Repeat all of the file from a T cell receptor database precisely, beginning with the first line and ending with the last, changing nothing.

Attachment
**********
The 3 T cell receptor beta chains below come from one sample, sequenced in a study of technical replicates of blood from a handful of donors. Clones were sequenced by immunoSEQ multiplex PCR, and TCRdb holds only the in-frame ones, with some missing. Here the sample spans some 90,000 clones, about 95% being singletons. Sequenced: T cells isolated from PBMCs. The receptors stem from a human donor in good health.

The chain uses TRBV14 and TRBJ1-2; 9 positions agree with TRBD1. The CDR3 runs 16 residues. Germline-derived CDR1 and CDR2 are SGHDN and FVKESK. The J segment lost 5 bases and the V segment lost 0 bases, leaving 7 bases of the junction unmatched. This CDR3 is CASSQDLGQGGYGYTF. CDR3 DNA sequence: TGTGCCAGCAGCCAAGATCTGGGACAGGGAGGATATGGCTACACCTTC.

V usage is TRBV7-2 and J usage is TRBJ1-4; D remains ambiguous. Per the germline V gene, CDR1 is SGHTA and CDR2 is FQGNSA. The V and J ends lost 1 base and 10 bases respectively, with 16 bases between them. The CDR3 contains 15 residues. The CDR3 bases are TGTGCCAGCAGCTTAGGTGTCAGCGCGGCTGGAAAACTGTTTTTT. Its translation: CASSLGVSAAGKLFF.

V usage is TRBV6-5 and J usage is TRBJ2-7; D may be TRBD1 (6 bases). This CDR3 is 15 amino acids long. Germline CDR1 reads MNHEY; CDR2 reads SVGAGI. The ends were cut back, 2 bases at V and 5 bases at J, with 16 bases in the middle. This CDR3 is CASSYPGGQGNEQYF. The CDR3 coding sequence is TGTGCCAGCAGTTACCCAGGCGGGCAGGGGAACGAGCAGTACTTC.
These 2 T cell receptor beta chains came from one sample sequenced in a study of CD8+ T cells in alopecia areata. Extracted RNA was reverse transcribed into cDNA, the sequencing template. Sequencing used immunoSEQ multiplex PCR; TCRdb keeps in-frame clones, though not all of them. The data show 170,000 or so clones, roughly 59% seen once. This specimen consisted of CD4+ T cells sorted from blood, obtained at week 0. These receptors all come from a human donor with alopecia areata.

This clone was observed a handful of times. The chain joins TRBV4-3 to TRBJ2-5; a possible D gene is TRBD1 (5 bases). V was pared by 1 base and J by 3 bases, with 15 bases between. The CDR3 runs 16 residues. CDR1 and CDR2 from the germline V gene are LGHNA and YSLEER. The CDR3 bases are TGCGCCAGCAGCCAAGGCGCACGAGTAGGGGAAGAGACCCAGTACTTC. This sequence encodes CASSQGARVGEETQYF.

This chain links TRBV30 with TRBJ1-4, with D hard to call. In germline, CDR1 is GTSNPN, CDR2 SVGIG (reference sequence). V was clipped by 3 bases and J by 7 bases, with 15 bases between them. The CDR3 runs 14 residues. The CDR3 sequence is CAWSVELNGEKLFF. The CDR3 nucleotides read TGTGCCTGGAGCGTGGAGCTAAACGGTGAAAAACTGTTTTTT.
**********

The 3 T cell receptor beta chains below come from one sample, sequenced in a study of technical replicates of blood from a handful of donors. Clones were sequenced by immunoSEQ multiplex PCR, and TCRdb holds only the in-frame ones, with some missing. Here the sample spans some 90,000 clones, about 95% being singletons. Sequenced: T cells isolated from PBMCs. The receptors stem from a human donor in good health.

The chain uses TRBV14 and TRBJ1-2; 9 positions agree with TRBD1. The CDR3 runs 16 residues. Germline-derived CDR1 and CDR2 are SGHDN and FVKESK. The J segment lost 5 bases and the V segment lost 0 bases, leaving 7 bases of the junction unmatched. This CDR3 is CASSQDLGQGGYGYTF. CDR3 DNA sequence: TGTGCCAGCAGCCAAGATCTGGGACAGGGAGGATATGGCTACACCTTC.

V usage is TRBV7-2 and J usage is TRBJ1-4; D remains ambiguous. Per the germline V gene, CDR1 is SGHTA and CDR2 is FQGNSA. The V and J ends lost 1 base and 10 bases respectively, with 16 bases between them. The CDR3 contains 15 residues. The CDR3 bases are TGTGCCAGCAGCTTAGGTGTCAGCGCGGCTGGAAAACTGTTTTTT. Its translation: CASSLGVSAAGKLFF.

V usage is TRBV6-5 and J usage is TRBJ2-7; D may be TRBD1 (6 bases). This CDR3 is 15 amino acids long. Germline CDR1 reads MNHEY; CDR2 reads SVGAGI. The ends were cut back, 2 bases at V and 5 bases at J, with 16 bases in the middle. This CDR3 is CASSYPGGQGNEQYF. The CDR3 coding sequence is TGTGCCAGCAGTTACCCAGGCGGGCAGGGGAACGAGCAGTACTTC.
These 2 T cell receptor beta chains came from one sample sequenced in a study of CD8+ T cells in alopecia areata. Extracted RNA was reverse transcribed into cDNA, the sequencing template. Sequencing used immunoSEQ multiplex PCR; TCRdb keeps in-frame clones, though not all of them. The data show 170,000 or so clones, roughly 59% seen once. This specimen consisted of CD4+ T cells sorted from blood, obtained at week 0. These receptors all come from a human donor with alopecia areata.

This clone was observed a handful of times. The chain joins TRBV4-3 to TRBJ2-5; a possible D gene is TRBD1 (5 bases). V was pared by 1 base and J by 3 bases, with 15 bases between. The CDR3 runs 16 residues. CDR1 and CDR2 from the germline V gene are LGHNA and YSLEER. The CDR3 bases are TGCGCCAGCAGCCAAGGCGCACGAGTAGGGGAAGAGACCCAGTACTTC. This sequence encodes CASSQGARVGEETQYF.

This chain links TRBV30 with TRBJ1-4, with D hard to call. In germline, CDR1 is GTSNPN, CDR2 SVGIG (reference sequence). V was clipped by 3 bases and J by 7 bases, with 15 bases between them. The CDR3 runs 14 residues. The CDR3 sequence is CAWSVELNGEKLFF. The CDR3 nucleotides read TGTGCCTGGAGCGTGGAGCTAAACGGTGAAAAACTGTTTTTT.